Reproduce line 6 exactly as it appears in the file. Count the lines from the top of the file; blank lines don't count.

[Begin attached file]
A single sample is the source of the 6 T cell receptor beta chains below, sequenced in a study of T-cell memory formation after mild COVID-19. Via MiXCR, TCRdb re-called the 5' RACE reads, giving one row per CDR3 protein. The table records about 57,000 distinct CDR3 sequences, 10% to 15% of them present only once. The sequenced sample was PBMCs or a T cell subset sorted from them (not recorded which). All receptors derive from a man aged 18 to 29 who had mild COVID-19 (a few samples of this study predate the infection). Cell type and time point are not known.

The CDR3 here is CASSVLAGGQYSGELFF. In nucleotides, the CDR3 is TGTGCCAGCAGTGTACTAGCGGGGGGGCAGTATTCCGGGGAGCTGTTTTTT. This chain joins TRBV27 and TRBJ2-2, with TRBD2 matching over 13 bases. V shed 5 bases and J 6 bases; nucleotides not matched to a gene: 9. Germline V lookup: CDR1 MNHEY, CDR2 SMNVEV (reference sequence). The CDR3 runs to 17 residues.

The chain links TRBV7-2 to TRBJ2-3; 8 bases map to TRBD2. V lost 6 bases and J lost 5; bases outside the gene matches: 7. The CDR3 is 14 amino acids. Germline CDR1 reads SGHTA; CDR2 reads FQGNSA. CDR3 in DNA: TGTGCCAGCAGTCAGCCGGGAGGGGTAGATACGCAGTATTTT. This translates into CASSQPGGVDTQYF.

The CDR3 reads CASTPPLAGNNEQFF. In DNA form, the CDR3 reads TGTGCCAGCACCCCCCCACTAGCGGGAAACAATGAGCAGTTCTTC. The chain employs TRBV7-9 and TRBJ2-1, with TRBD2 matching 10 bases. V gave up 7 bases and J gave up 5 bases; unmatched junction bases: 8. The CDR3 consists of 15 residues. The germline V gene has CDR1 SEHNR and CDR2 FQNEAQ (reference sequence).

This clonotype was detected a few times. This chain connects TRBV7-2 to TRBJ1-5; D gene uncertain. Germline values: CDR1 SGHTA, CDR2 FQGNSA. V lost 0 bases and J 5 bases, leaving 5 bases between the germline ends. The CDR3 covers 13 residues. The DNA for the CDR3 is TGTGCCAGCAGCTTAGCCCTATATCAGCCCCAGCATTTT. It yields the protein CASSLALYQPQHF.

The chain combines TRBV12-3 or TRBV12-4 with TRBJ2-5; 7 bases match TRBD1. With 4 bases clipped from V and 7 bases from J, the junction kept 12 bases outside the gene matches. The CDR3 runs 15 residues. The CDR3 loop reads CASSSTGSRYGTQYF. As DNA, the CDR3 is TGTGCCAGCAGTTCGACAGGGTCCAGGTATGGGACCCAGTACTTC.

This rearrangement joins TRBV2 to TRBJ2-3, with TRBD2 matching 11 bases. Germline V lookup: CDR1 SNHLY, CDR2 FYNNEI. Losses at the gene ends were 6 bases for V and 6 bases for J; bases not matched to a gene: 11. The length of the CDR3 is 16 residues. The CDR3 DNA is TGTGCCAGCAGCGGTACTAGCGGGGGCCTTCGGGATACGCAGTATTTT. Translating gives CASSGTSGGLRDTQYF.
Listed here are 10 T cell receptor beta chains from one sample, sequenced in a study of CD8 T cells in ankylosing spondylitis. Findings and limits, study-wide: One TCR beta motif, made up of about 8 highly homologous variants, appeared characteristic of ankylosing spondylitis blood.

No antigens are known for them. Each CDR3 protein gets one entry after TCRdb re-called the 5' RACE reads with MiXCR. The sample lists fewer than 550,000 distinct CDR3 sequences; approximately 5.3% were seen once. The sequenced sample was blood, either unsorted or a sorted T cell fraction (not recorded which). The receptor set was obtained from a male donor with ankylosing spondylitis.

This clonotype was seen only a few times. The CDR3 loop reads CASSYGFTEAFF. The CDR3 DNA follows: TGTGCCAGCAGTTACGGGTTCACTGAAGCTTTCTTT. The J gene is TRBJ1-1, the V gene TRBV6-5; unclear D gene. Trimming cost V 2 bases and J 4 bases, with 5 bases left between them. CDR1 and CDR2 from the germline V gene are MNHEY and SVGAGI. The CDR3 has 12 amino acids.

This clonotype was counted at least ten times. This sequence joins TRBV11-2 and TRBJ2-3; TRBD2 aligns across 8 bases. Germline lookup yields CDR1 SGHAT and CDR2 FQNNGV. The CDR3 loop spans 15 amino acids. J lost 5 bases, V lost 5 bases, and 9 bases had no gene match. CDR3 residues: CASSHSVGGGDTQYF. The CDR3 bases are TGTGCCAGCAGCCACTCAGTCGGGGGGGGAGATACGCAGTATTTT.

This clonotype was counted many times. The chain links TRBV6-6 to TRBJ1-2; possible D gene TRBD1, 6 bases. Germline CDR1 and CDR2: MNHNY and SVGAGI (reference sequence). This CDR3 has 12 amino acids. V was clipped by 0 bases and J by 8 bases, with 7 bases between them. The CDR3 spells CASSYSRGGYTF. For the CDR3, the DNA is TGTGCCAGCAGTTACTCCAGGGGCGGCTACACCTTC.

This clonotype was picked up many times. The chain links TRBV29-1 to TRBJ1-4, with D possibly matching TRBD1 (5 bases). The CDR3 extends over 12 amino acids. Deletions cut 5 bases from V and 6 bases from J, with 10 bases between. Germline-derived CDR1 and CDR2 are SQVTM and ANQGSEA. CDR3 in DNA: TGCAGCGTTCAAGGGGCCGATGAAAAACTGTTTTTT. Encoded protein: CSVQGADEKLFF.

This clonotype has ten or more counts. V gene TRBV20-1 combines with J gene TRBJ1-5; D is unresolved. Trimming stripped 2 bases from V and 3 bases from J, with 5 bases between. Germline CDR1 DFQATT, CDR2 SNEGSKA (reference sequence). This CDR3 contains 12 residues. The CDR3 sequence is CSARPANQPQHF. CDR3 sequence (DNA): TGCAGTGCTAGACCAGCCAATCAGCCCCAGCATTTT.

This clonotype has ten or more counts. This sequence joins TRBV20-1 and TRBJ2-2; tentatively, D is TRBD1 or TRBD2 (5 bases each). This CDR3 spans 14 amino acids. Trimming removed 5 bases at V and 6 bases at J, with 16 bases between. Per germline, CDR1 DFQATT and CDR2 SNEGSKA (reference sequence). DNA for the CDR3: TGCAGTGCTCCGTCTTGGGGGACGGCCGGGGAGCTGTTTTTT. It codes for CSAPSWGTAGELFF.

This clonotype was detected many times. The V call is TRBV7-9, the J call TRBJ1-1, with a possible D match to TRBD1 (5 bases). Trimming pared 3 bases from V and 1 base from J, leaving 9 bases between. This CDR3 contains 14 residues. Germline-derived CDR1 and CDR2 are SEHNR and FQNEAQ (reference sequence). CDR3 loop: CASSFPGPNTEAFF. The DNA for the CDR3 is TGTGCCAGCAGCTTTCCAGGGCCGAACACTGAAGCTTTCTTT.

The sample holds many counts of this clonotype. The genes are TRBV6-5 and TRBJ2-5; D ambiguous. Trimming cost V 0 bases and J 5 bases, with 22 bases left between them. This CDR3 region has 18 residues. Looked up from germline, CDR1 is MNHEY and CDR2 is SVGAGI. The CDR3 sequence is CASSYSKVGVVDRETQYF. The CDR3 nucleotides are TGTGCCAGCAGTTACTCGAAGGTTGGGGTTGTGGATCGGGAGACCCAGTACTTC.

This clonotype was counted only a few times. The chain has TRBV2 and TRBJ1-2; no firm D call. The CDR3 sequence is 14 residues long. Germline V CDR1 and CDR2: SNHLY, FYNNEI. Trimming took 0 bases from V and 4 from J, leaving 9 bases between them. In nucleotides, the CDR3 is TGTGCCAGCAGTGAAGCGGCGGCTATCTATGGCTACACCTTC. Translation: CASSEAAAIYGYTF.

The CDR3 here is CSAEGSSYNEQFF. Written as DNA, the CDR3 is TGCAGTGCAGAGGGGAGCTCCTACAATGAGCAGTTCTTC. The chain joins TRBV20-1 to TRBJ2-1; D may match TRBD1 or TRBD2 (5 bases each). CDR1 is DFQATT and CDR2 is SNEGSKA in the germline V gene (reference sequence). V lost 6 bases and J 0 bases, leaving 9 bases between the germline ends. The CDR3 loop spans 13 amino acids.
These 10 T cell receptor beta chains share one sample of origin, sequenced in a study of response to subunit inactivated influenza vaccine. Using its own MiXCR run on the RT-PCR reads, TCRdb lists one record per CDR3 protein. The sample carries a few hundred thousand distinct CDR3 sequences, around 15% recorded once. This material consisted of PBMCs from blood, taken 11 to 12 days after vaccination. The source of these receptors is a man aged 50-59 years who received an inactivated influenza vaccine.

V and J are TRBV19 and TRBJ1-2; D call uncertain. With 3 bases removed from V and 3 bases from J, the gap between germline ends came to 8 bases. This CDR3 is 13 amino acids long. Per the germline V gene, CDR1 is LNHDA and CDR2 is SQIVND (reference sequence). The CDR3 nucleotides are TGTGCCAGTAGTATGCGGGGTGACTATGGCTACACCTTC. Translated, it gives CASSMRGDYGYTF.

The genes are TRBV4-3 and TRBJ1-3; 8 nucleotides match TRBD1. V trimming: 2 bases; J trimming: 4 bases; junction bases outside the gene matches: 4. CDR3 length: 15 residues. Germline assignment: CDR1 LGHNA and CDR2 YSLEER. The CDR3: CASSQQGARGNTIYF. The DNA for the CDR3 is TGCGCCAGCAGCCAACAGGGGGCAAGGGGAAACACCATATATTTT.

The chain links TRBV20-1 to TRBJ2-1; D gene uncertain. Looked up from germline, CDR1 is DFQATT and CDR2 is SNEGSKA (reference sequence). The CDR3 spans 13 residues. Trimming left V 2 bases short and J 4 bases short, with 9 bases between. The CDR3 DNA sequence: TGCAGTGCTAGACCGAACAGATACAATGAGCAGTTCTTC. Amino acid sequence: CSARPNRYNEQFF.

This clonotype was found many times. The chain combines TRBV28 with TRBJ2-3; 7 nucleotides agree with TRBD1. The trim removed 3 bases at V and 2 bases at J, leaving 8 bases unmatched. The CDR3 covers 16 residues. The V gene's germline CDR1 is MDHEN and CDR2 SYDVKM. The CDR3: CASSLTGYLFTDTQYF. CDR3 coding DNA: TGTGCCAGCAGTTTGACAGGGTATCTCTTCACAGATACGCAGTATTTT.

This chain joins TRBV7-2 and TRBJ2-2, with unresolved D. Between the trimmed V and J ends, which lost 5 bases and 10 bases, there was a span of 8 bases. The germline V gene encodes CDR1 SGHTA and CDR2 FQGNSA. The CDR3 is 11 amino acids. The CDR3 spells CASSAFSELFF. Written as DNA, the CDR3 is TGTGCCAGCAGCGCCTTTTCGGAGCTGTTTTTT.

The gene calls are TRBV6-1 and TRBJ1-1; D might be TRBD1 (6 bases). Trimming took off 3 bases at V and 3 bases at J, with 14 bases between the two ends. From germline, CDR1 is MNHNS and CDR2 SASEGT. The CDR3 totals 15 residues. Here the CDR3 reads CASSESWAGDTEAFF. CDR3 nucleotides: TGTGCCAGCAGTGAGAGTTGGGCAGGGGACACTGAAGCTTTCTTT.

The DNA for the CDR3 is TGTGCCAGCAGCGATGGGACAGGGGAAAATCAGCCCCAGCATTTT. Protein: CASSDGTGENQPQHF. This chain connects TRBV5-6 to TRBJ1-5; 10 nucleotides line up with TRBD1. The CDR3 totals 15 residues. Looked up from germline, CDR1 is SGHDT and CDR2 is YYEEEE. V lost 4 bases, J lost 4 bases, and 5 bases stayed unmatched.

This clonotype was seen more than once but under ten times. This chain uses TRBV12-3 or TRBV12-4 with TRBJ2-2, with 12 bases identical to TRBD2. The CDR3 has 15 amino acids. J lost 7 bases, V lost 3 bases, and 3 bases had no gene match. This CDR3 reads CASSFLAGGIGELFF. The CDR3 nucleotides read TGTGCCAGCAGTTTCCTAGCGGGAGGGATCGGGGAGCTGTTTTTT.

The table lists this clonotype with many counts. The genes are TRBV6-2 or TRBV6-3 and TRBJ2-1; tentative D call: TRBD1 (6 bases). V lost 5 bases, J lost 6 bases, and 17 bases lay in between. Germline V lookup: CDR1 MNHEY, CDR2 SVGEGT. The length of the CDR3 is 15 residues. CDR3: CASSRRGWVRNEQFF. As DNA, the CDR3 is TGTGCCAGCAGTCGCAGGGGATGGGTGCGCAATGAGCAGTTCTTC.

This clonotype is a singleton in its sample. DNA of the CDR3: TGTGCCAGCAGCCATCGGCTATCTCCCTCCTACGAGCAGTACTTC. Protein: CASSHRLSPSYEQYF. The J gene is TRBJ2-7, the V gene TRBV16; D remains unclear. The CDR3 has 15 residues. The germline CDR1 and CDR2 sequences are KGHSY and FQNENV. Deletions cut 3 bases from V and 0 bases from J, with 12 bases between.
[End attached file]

The chain combines TRBV12-3 or TRBV12-4 with TRBJ2-5; 7 bases match TRBD1. With 4 bases clipped from V and 7 bases from J, the junction kept 12 bases outside the gene matches. The CDR3 runs 15 residues. The CDR3 loop reads CASSSTGSRYGTQYF. As DNA, the CDR3 is TGTGCCAGCAGTTCGACAGGGTCCAGGTATGGGACCCAGTACTTC.